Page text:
A more common problem with the fruit that sets on plants that have been planted too early is blossom-end rot.
Blossom-end rot is a disorder that causes the bottom of the fruit to get brown and mushy. The cause appears to be simply environmental: low temperatures at night, fluctuating temperatures, watering too often, etc. Ammonia fertilizer is linked to it, so some forms of plant food can be a problem. But basically: just pick off the fruit that are affected, water more deeply and don't allow the plant to get severely drought stressed (daily watering is probably not necessary unless you have unusually fast-draining soil or are growing in a container). The next fruit will probably be fine. Mostly because of low soil temperature, it's usually a problem with the first tomatoes, peppers. and squash that set in the season and the rest come along fine.
As the roots develop and the soil warms, the problem will disappear and subsequent fruit will develop normally.
For a long time, blossom-end rot was thought to be caused by a deficiency of calcium, either in the soil or in the plant. Research indicates that the apparent calcium deficiency is not the cause of the problem. Applying calcium won't prevent it. Mostly it's just a matter of getting the soil temperatures warmer, and keeping the soil evenly moist while the young plant is developing.
What about other summer vegetables?
It won't harm tomato plants to go in early. They will sit, curl their leaves, turn kind of purplish due to the inability of the roots to take up nutrients, but when the soil warms they will begin normal growth. But don't even consider planting peppers and eggplant yet. These require much warmer soil temperatures: 70 degrees minimum! If you plant them in cold soil, they will be stunted all season. May-planted peppers always out-yield April-planted ones.
Other vegetables you can plant early include beans, corn, and potatoes, and cucumbers and summer squash.
o Beans need careful watering when planted in cool soils. Prepare the soil by turning it and blending in compost. Then plant the seeds and water thoroughly. Don't water again until the seedlings emerge, else the seeds are likely to rot.
o Some corn varieties will germinate and grow unevenly in planted in colder soils. Plant Early Sunglow, or standard old-fashioned corn varieties such as Golden Cross Bantam. White corn such as Silver Queen, and the newer extra-sweet and sugar-enhanced varieties really require warm soil: plant them in May, and do successive plantings into July.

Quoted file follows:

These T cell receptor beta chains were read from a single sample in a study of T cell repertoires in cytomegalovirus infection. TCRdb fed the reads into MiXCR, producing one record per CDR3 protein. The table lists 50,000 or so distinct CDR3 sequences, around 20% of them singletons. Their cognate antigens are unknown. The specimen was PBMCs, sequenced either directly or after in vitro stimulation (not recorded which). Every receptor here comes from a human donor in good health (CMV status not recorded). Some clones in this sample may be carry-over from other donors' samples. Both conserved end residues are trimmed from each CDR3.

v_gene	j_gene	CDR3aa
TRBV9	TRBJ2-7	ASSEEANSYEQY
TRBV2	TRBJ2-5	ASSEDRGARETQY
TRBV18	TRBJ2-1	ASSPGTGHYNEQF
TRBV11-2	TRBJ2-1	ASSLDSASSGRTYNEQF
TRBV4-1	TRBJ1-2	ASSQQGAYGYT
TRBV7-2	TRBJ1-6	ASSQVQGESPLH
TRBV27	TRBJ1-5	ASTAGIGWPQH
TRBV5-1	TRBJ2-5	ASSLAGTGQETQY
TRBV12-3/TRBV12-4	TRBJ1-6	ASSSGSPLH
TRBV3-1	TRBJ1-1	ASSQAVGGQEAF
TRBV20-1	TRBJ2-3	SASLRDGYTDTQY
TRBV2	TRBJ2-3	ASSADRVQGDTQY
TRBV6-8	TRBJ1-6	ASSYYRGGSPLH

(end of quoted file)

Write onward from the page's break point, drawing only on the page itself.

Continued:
o Potatoes are easily planted anytime in the spring. Buy certified disease-free seed potatoes. Cut each into 2 - 3 pieces, making sure each piece has an "eye." Let the pieces sit for at least 24 hours to scar over the cuts. Then plant them a foot apart in loose soil. Be careful not to over-fertilize potatoes as that can lead to excess leafy material and reduced tuber yields.
You still have time to do a last planting of cool-preferring root vegetables such as beets and carrots. It is late for the other winter vegetables. Broccoli, Brussels sprouts, cabbage, cauliflower, lettuce, and spinach will simply go to flower if planted after March. One exception: Swiss chard is a leafy green you can plant and grow year-around.
In addition to peppers and eggplant and the extra-sweet corns, other vegetables that really require warm soil include lima beans, cantaloupe, okra, pumpkins, winter squash, and watermelons. These are the real heat-lovers: plant them in May or June.
With gardening, timing can be important. For tomatoes, little is gained, but little is lost, by early planting. For peppers and eggplants, procrastination pays off in greater growth and yield.
Greek for "science of appearances," it is the study of periodic biological phenomena. Gardeners have historically used phenology to determine when weather conditions allow planting certain crops, or to predict pest cycles (crabgrass seeds sprout when forsythias are blooming). So what say the phenologists? Collected from various sources:
"When the flowering dogwood is in peak bloom it is time to plant tomatoes, early corn and peppers."
Hm. No dogwoods in Davis.
"Plant tomatoes and peppers when daylilies start to bloom."
Plausible. Some are in bud now, but most are a little ways' off.
"Plant corn when oak leaves are the size of a squirrels' ear."
This assumes some prior knowledge about the size of squirrel ears, and probably varies by oak species.
Local phenologists, feel free to send along your secrets!
Blossom end rot is a disorder, not a disease. It is a nutritional deficiency caused by low or fluctuating temperatures, and exacerbated by watering too frequently. Common on the first tomatoes that set in the season, the plants outgrow the problem as the soil warms up. Simply discard the affected fruit and wait for warmer weather.
Picture source: Wikimedia Commons.
Want the first tomatoes on your block? Small-fruited types develop fastest. Juliet is a hybrid tomato with abundant miniature plum-shaped fruit. They are very meaty, so excellent for cooking as well as salads and fresh eating. Cherry tomatoes such as Sweet 100 and SunGold are also popular.
© 2010 Don Shor, Redwood Barn Nursery, Inc., 1607 Fifth Street, Davis, Ca 95616